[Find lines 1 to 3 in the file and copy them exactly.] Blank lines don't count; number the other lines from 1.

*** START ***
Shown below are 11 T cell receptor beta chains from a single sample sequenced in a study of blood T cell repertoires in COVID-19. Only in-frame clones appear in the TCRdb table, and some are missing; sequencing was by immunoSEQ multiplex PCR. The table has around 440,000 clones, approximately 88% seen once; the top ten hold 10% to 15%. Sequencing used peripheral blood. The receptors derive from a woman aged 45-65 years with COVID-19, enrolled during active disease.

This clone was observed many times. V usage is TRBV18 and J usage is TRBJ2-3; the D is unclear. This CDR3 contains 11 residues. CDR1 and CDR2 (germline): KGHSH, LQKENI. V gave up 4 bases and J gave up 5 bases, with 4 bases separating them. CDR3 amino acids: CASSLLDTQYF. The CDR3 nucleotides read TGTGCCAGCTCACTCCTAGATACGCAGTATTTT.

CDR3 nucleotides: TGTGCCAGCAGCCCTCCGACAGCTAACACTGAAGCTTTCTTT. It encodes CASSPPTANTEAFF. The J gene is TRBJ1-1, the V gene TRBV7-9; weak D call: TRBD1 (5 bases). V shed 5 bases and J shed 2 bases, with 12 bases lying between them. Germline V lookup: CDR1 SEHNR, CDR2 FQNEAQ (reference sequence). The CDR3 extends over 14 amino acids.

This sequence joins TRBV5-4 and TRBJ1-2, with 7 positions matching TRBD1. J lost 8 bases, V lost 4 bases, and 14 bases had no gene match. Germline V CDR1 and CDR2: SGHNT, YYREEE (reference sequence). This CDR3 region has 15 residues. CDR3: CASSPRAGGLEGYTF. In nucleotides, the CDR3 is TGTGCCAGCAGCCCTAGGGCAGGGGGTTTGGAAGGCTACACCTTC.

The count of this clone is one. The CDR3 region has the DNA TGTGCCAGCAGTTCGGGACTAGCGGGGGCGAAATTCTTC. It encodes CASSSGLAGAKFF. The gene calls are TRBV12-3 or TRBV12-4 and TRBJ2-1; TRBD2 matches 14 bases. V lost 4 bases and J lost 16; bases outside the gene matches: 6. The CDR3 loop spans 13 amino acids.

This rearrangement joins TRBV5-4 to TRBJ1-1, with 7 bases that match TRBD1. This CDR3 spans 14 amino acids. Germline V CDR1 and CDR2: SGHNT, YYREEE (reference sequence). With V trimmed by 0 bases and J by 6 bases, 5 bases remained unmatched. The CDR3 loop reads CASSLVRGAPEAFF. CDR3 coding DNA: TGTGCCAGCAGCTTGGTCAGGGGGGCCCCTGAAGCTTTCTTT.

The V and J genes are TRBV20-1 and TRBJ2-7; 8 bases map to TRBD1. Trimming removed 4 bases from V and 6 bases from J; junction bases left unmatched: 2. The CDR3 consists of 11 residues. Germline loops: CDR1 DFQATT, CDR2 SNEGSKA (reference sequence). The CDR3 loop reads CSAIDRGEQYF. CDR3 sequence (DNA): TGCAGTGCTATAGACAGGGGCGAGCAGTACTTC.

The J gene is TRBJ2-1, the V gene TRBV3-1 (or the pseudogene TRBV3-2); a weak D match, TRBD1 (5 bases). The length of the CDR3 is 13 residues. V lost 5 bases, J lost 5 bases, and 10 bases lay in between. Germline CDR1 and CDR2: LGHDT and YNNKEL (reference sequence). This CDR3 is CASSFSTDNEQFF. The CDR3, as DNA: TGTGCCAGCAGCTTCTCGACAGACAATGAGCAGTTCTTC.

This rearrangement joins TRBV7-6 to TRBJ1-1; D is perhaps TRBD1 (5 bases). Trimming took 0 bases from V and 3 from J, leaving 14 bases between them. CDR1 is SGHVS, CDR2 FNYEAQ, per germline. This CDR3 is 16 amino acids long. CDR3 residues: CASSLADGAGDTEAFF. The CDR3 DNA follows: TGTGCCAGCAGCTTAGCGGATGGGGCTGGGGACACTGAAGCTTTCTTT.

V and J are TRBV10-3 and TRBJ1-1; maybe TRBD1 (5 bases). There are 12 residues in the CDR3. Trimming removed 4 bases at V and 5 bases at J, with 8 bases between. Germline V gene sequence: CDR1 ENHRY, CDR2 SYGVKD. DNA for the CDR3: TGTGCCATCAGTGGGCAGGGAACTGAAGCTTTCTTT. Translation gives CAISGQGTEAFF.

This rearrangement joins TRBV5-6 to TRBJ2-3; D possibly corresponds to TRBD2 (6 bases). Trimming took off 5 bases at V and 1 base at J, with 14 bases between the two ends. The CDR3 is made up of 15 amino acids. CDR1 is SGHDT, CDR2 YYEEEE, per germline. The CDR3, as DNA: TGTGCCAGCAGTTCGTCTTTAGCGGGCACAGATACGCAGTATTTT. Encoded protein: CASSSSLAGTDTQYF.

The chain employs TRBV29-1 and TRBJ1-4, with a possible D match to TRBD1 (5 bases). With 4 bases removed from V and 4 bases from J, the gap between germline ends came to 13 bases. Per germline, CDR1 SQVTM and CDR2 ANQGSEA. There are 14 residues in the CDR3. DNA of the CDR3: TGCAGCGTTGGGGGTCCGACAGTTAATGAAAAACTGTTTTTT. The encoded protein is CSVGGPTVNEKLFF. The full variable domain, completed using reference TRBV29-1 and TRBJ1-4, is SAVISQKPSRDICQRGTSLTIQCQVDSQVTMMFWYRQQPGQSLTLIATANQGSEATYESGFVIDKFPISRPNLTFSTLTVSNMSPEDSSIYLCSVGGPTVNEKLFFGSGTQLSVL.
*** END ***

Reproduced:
Shown below are 11 T cell receptor beta chains from a single sample sequenced in a study of blood T cell repertoires in COVID-19. Only in-frame clones appear in the TCRdb table, and some are missing; sequencing was by immunoSEQ multiplex PCR. The table has around 440,000 clones, approximately 88% seen once; the top ten hold 10% to 15%. Sequencing used peripheral blood. The receptors derive from a woman aged 45-65 years with COVID-19, enrolled during active disease.

This clone was observed many times. V usage is TRBV18 and J usage is TRBJ2-3; the D is unclear. This CDR3 contains 11 residues. CDR1 and CDR2 (germline): KGHSH, LQKENI. V gave up 4 bases and J gave up 5 bases, with 4 bases separating them. CDR3 amino acids: CASSLLDTQYF. The CDR3 nucleotides read TGTGCCAGCTCACTCCTAGATACGCAGTATTTT.

CDR3 nucleotides: TGTGCCAGCAGCCCTCCGACAGCTAACACTGAAGCTTTCTTT. It encodes CASSPPTANTEAFF. The J gene is TRBJ1-1, the V gene TRBV7-9; weak D call: TRBD1 (5 bases). V shed 5 bases and J shed 2 bases, with 12 bases lying between them. Germline V lookup: CDR1 SEHNR, CDR2 FQNEAQ (reference sequence). The CDR3 extends over 14 amino acids.